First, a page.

Objective: To promote the improved production of biochar to save forests’ resources and bring social benefits to rural communities. To encourage the application of biochar into Indian soils to increase land’s fertility and to sequester carbon for hundreds or thousands of years.Partner: Geoecology Energy Organisation (GEO) is a registered Indian public charitable trust, which focuses on community capacity building and empowerment, geoecological and natural resources sustainability, climate change (Mitigation and Adaptation) and renewable energy.GEO’s major achievements are in the area of rural energy and carbon sequestration using charcoal. So far, GEO has designed 30different kinds of Good Stoves (biochar-making cookstoves) and their target is to facilitate one million Good Stoves to the communities within the next five years.Environmental Benefits:-Protection of Forests and Biodiversity: The improved appropriate technologies (cookstoves and kilns) save a significant quantity of fuel-wood and therefore, decrease human pressure on forests-Promotion of Sustainable Agriculture: Biochar, a porous material, increases water retention, stimulates symbiotic nitrogen fixation in legumes and creates a “cozy home” for bacteria, microorganisms, fungi, minerals and nutrients in general, which lead to an improved nutrient supply for plants and reduced nutrient losses by leaching (Glaser, 2002)-Agricultural waste management: The pyrolysis of organic material to produce biochar is an interesting alternative to the traditional disposal of waste and to the burning of crop residues in open fields -Long-term carbon sequestration: Biochar, as a relative stable form of carbon, is still found in ancient Terra Preta soils of the Amazon Basin and thus, it could be considered as a long-term carbon sink (Lehmann, 2007)Socio-economical Benefits: -Awareness Rising: According to the World Health Organization, Indoor Air Pollution (IAP) kills 1.5 million people annually. Nonetheless, women and children, who are the main players inthe kitchen, might not understand the relation between smoke and health. Moreover, forest resources might be perceived unlimited and the link between their extraction and global warming is not well known by many wood users. Further, farmers still believe that adding extra chemicals is good for our Earth. The project aims at educating the participants on these problems. -Health Improvements: Less respiratory and eye diseases.-Capacity Building and Employment Creation.- The project aims at training current and new stoves and charcoal producers. The commercialization of the new stoves will create new jobs.-Financial and Time Savings: Participants save money from the decreased use of chemical fertilizers and wood (when bought). Women save time when cooking with the biochar-making stove.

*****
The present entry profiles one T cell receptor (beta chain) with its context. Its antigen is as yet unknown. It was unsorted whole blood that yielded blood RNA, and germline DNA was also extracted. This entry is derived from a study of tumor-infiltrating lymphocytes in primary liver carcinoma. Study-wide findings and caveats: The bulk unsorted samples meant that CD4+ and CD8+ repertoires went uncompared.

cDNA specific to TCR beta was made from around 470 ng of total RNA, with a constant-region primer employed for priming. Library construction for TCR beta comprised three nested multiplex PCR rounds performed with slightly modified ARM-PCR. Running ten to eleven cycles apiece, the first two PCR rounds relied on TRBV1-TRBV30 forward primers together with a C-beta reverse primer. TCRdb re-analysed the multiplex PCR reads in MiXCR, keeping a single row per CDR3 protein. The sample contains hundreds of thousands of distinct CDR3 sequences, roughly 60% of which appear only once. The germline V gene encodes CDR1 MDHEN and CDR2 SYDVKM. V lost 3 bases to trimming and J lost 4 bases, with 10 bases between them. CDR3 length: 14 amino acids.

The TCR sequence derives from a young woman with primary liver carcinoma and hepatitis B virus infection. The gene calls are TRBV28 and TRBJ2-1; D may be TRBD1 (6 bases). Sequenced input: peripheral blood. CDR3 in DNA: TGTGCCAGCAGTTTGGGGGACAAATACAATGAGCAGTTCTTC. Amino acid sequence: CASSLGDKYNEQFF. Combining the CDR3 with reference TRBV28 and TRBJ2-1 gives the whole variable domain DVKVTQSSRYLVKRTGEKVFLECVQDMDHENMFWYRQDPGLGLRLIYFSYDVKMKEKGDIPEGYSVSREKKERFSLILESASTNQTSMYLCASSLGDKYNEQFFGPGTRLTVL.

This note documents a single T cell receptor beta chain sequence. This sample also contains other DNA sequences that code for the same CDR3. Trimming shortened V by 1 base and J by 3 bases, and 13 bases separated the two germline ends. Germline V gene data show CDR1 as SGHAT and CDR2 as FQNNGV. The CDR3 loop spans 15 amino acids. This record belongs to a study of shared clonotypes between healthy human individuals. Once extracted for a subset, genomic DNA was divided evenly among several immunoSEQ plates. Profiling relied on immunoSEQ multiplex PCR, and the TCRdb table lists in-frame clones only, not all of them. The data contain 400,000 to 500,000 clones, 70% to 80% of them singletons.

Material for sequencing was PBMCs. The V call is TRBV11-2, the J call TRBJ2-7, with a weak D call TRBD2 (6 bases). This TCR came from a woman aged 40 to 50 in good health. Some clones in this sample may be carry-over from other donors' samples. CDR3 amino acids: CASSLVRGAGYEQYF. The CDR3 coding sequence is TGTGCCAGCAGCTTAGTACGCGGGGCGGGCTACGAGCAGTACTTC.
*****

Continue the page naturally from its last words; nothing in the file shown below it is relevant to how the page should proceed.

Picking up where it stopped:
Description / Context :According to the government, about 146 million hectares of land are considered degraded in India. Farmers still believe that adding extra chemicals is good for the soils, nonetheless, agricultural productivity is declining. Moreover, in rural areas in India and in most developing countries, women cook their food with biomass (mostly wood and charcoal) in highly polluting stoves, which represent a number of problems (Deforestation, lots of time spent on wood collection and on cooking, back pains and other life-threatening risks from wood collection, respiratory and eye diseases from Indoor Air Pollution, high fuel prices if the wood is bought, etc.). Furthermore, charcoal is inefficiently produced in the earth-mound kiln releasing a considerable amount of methane emissions. Therefore, the establishment of the commercialization chain of highly-efficient biochar-making cookstoves, the diffusion of improved small-scale kilns, the pyrolysis of agricultural residues that are burnt otherwise, the soil fertility’s enhancement and the long-term carbon sequestration through biochar application in soils offer an innovative window of opportunity to enhance the living conditions of rural families, counteract deforestation, protect biodiversity, increase crop production, improve agricultural waste management and remove carbon from the atmosphere as a carbon-negative strategy to fight global warming.
    Dr. N. Sai Bhaskar Reddy, GEO Ver.1
  • 23. References
    http://www.biocharindia.com
    http://www.e-geo.org
    http://www.goodstove.com
    Thank you
    Dr. N. Sai Bhaskar Reddy, GEO Ver.1